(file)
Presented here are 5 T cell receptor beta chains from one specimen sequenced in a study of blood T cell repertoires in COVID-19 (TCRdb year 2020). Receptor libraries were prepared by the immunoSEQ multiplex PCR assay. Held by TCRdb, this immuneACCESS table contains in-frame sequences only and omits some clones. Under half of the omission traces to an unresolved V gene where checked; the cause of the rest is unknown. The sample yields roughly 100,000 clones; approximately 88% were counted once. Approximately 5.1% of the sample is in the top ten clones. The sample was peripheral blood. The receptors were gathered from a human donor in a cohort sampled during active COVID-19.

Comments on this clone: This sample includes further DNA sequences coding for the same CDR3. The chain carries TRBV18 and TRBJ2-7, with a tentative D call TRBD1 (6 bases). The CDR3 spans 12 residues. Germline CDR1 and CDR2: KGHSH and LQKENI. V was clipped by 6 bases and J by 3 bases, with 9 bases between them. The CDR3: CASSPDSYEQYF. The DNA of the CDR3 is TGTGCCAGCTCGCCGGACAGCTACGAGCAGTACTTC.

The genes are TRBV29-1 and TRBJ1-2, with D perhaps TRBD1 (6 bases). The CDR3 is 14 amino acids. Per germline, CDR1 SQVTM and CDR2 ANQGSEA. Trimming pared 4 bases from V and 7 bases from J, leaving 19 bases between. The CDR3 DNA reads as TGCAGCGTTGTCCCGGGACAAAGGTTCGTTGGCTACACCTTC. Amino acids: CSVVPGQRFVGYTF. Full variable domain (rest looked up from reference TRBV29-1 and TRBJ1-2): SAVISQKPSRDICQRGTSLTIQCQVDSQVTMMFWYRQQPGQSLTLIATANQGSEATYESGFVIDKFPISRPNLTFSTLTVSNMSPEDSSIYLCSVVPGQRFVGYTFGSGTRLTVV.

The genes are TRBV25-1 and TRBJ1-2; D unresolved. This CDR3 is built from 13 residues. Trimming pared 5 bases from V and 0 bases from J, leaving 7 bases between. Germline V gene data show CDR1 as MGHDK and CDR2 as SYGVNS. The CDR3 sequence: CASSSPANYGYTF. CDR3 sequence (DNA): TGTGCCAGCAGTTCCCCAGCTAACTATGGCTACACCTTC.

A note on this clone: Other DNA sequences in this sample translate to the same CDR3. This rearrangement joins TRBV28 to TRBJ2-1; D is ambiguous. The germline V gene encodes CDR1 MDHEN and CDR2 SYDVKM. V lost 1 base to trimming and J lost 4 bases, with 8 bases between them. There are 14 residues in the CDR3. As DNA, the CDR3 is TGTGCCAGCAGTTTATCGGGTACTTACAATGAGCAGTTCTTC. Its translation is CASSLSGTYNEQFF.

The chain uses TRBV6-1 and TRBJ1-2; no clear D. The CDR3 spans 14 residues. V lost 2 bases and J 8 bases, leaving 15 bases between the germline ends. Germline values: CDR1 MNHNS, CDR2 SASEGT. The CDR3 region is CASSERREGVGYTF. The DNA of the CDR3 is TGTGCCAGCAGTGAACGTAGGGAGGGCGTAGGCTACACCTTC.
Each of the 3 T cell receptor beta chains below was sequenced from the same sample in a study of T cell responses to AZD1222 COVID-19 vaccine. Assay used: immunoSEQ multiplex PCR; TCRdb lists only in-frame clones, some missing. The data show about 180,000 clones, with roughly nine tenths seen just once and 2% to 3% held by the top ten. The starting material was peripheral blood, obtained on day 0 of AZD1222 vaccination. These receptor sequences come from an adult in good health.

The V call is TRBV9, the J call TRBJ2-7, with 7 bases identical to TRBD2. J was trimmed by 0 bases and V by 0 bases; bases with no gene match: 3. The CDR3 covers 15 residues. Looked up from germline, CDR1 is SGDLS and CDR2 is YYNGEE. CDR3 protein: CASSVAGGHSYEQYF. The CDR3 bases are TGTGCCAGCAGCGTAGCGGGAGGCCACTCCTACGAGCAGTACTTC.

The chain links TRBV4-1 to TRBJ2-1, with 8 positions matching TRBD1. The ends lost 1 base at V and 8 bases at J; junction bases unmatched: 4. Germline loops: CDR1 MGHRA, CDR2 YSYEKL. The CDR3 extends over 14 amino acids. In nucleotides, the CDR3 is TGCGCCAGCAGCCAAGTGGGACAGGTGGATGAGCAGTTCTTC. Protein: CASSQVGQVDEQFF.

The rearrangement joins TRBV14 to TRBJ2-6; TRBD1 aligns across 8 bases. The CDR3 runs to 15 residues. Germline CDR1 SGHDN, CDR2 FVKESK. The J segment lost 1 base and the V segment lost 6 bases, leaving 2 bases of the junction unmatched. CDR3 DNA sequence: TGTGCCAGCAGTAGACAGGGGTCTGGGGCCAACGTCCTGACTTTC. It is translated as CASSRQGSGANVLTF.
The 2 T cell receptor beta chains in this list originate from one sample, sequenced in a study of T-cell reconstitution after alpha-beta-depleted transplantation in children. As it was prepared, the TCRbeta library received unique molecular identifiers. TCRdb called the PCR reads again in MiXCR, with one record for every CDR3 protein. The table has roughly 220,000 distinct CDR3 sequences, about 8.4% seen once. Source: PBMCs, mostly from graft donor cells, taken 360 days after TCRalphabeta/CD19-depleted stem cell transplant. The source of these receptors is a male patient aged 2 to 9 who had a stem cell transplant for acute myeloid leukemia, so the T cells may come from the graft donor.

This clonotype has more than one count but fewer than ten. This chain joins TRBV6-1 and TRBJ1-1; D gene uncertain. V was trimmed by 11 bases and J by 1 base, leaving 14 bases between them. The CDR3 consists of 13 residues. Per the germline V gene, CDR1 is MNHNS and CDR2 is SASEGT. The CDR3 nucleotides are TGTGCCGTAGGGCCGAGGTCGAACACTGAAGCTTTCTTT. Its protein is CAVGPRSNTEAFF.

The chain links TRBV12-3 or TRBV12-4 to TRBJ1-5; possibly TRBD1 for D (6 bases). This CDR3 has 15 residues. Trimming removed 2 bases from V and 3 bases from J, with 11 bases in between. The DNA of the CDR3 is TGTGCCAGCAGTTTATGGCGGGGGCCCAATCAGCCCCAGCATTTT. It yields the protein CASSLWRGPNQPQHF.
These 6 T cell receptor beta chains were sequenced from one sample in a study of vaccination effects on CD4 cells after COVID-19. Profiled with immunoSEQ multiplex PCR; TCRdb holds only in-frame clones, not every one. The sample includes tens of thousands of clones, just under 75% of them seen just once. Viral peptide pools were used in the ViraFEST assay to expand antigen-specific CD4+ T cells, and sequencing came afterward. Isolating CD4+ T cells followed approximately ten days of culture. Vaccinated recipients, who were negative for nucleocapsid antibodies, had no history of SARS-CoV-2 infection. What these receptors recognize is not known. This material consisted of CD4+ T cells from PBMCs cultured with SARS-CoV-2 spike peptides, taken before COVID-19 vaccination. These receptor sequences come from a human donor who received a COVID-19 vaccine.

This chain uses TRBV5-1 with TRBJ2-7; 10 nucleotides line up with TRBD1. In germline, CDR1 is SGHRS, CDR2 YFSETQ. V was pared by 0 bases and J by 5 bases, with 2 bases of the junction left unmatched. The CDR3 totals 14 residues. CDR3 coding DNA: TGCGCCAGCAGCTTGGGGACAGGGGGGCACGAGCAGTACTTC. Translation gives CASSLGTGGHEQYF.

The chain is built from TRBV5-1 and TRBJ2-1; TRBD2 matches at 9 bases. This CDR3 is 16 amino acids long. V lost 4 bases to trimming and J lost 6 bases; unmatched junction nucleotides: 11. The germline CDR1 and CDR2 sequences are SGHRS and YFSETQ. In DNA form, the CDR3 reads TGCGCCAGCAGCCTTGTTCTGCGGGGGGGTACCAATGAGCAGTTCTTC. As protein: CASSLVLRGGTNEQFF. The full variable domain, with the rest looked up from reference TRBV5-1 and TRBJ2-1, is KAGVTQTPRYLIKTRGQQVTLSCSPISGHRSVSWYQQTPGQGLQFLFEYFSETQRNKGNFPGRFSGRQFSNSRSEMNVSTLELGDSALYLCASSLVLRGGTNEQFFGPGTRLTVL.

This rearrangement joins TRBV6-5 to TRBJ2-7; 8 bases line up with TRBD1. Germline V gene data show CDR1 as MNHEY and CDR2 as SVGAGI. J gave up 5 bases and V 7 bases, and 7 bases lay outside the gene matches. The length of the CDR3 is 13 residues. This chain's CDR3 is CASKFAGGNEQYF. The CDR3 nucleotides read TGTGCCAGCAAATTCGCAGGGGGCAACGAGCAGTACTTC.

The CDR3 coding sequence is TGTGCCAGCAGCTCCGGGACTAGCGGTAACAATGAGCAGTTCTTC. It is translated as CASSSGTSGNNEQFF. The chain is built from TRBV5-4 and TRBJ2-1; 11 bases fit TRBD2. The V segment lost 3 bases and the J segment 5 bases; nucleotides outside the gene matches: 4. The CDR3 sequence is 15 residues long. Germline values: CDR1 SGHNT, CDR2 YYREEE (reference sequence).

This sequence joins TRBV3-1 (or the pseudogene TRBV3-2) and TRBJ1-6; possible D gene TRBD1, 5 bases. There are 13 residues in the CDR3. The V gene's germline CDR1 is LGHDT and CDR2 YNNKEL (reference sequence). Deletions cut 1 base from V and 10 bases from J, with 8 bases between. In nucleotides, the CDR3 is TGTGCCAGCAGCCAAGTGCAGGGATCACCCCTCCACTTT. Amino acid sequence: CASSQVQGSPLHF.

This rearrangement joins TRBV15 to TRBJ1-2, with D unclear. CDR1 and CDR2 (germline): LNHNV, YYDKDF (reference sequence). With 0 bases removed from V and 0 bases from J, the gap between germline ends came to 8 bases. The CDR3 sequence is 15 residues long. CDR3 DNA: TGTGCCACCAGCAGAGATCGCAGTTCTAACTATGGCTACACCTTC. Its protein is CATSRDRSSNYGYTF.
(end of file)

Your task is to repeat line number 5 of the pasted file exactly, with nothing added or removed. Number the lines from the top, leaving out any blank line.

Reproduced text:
A note on this clone: Other DNA sequences in this sample translate to the same CDR3. This rearrangement joins TRBV28 to TRBJ2-1; D is ambiguous. The germline V gene encodes CDR1 MDHEN and CDR2 SYDVKM. V lost 1 base to trimming and J lost 4 bases, with 8 bases between them. There are 14 residues in the CDR3. As DNA, the CDR3 is TGTGCCAGCAGTTTATCGGGTACTTACAATGAGCAGTTCTTC. Its translation is CASSLSGTYNEQFF.